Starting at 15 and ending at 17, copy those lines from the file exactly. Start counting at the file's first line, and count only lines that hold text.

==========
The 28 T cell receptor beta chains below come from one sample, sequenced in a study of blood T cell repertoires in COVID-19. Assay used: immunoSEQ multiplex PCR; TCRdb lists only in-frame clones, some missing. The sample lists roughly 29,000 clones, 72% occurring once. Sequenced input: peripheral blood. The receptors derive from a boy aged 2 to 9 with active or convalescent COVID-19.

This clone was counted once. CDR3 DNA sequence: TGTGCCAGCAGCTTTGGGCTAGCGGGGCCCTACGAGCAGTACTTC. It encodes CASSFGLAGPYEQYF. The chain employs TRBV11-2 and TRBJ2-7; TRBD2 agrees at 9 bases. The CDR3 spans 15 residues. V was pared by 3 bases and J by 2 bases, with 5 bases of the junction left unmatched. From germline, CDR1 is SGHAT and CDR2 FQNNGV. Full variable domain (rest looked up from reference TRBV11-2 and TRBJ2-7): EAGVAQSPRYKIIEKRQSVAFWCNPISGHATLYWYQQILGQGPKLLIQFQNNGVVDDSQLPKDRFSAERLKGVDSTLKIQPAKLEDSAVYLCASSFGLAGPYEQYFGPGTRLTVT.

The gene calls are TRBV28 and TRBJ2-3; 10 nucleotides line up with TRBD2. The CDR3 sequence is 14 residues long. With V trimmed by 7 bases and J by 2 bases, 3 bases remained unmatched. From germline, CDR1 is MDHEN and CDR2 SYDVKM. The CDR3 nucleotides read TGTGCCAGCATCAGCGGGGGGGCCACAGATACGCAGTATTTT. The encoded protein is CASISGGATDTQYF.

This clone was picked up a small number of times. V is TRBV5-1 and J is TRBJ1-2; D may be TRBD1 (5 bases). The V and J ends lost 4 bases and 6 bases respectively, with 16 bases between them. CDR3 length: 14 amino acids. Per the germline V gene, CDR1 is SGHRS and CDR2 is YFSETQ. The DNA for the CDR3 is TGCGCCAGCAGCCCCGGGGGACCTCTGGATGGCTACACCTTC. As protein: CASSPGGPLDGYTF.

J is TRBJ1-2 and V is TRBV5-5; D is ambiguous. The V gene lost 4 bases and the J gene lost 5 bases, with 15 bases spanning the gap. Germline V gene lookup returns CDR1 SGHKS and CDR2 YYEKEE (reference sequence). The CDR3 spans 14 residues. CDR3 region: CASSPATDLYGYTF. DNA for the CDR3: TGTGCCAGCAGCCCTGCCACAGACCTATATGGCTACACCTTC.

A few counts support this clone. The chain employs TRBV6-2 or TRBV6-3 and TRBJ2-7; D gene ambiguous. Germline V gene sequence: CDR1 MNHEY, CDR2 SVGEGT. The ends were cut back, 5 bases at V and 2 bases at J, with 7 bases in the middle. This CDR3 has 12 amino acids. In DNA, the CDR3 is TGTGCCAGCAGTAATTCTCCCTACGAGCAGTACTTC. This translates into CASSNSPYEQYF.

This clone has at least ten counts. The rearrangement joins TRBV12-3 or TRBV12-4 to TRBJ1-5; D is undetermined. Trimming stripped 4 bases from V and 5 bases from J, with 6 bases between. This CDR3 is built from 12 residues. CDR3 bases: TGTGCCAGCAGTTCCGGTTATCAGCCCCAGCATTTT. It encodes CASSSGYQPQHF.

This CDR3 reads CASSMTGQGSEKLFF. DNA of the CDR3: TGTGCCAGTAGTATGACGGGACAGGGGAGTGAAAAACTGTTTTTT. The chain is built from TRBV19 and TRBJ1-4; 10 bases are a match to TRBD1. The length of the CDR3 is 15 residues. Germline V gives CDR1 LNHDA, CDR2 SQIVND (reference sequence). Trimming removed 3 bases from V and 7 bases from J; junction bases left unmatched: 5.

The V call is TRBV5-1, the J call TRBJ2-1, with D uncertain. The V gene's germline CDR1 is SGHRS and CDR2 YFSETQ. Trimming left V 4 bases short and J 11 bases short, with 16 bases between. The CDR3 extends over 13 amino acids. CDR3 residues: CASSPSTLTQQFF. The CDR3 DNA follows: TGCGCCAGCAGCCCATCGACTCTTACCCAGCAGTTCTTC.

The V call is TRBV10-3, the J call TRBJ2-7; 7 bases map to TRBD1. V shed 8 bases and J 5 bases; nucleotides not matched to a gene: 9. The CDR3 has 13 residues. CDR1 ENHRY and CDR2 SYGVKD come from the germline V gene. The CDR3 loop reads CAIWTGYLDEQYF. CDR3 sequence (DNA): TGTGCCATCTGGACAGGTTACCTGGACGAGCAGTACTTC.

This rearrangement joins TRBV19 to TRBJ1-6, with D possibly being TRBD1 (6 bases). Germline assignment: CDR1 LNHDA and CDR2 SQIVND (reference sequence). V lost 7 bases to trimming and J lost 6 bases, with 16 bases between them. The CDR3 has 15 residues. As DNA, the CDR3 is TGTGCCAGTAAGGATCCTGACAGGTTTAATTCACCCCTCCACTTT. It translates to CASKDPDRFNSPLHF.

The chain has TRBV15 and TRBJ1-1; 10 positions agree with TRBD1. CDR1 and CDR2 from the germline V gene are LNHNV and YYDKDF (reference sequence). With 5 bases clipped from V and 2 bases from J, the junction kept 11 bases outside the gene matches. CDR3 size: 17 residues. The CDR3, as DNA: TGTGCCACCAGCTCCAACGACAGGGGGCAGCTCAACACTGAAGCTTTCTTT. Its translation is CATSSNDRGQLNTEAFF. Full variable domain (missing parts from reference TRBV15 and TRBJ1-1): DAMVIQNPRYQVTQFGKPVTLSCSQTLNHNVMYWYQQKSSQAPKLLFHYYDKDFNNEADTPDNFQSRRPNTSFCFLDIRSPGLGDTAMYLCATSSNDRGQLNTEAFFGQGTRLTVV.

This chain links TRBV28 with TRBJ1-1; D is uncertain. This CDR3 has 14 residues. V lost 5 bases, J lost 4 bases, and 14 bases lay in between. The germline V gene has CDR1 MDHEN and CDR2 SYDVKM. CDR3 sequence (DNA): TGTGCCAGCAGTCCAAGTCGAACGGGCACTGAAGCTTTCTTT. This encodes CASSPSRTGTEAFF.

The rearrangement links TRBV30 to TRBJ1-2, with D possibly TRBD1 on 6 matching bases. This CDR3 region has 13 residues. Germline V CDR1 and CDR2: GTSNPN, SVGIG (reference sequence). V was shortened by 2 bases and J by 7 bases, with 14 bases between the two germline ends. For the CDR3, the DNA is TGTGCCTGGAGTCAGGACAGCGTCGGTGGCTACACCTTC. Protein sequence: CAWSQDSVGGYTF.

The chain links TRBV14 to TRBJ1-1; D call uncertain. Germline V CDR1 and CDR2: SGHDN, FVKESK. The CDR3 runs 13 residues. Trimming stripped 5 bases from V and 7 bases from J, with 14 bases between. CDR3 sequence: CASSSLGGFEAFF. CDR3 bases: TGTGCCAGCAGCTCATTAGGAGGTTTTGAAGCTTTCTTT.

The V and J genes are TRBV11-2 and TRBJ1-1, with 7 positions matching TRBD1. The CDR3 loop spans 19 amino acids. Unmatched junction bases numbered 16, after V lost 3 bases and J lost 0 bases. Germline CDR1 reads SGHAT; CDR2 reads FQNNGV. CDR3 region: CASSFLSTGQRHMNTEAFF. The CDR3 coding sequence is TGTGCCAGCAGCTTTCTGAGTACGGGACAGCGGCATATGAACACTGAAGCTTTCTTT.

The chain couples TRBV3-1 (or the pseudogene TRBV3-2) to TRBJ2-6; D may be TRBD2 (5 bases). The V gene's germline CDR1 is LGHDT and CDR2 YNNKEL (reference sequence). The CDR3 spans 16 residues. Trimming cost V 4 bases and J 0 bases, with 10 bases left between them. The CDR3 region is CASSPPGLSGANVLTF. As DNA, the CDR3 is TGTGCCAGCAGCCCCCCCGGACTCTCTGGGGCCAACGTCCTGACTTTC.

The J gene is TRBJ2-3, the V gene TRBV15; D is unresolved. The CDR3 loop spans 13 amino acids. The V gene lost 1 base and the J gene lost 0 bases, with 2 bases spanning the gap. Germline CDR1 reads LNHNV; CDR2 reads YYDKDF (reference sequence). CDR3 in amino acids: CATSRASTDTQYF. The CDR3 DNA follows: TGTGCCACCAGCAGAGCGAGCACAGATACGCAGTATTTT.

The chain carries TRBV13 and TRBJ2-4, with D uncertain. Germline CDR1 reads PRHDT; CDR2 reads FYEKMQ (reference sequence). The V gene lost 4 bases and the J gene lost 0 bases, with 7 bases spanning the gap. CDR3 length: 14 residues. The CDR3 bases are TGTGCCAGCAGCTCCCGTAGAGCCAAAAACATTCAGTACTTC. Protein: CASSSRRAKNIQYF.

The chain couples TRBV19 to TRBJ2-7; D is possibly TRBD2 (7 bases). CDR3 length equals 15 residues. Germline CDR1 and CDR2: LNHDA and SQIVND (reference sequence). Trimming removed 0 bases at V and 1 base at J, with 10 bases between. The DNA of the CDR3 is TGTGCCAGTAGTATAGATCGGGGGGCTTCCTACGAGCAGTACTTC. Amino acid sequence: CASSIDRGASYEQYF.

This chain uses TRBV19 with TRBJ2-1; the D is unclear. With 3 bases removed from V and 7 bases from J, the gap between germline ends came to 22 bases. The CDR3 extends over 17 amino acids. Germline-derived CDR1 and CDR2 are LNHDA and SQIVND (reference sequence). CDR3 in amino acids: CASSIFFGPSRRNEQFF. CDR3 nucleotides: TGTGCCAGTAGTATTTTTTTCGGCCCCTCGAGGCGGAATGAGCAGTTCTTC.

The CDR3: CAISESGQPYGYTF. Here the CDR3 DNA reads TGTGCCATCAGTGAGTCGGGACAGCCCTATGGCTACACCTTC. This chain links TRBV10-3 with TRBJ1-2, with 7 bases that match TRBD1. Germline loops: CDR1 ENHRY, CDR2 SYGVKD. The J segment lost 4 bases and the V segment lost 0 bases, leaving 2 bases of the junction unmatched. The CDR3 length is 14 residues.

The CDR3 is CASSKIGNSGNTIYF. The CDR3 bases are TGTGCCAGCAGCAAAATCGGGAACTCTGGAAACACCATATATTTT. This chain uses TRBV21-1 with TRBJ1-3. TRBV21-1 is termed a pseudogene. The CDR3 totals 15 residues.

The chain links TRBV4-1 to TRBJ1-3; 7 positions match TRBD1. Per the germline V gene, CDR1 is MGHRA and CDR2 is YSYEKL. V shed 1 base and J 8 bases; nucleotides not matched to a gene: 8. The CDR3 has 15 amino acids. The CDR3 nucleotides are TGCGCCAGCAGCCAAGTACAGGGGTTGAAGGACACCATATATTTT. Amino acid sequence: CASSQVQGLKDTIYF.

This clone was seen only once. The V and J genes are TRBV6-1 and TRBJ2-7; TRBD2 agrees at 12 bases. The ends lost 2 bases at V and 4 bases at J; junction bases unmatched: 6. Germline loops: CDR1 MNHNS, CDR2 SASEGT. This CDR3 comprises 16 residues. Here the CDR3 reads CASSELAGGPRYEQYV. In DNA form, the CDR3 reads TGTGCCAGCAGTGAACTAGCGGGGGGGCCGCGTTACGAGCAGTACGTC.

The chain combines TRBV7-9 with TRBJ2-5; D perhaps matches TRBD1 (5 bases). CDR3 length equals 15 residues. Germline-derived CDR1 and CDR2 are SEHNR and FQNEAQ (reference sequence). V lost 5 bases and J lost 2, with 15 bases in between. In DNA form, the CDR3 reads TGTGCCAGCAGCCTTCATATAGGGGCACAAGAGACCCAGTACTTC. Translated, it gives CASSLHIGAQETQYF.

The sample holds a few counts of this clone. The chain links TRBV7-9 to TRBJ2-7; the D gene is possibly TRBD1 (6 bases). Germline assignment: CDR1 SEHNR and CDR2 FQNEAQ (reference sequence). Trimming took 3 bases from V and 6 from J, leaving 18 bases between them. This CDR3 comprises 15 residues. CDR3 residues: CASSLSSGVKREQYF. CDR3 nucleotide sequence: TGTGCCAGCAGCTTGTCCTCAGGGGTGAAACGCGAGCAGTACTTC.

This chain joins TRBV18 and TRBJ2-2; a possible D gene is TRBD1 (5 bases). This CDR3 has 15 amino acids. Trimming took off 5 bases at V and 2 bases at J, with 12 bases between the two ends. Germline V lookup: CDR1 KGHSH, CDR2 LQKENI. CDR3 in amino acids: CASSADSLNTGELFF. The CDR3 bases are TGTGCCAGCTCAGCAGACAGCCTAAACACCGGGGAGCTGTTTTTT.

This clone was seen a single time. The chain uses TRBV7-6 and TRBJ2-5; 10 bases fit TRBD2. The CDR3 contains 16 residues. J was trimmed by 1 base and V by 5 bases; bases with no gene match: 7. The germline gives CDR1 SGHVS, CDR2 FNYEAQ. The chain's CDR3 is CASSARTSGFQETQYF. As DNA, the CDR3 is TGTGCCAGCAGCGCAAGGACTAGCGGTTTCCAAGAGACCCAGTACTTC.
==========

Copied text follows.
The chain links TRBV14 to TRBJ1-1; D call uncertain. Germline V CDR1 and CDR2: SGHDN, FVKESK. The CDR3 runs 13 residues. Trimming stripped 5 bases from V and 7 bases from J, with 14 bases between. CDR3 sequence: CASSSLGGFEAFF. CDR3 bases: TGTGCCAGCAGCTCATTAGGAGGTTTTGAAGCTTTCTTT.

The V and J genes are TRBV11-2 and TRBJ1-1, with 7 positions matching TRBD1. The CDR3 loop spans 19 amino acids. Unmatched junction bases numbered 16, after V lost 3 bases and J lost 0 bases. Germline CDR1 reads SGHAT; CDR2 reads FQNNGV. CDR3 region: CASSFLSTGQRHMNTEAFF. The CDR3 coding sequence is TGTGCCAGCAGCTTTCTGAGTACGGGACAGCGGCATATGAACACTGAAGCTTTCTTT.

The chain couples TRBV3-1 (or the pseudogene TRBV3-2) to TRBJ2-6; D may be TRBD2 (5 bases). The V gene's germline CDR1 is LGHDT and CDR2 YNNKEL (reference sequence). The CDR3 spans 16 residues. Trimming cost V 4 bases and J 0 bases, with 10 bases left between them. The CDR3 region is CASSPPGLSGANVLTF. As DNA, the CDR3 is TGTGCCAGCAGCCCCCCCGGACTCTCTGGGGCCAACGTCCTGACTTTC.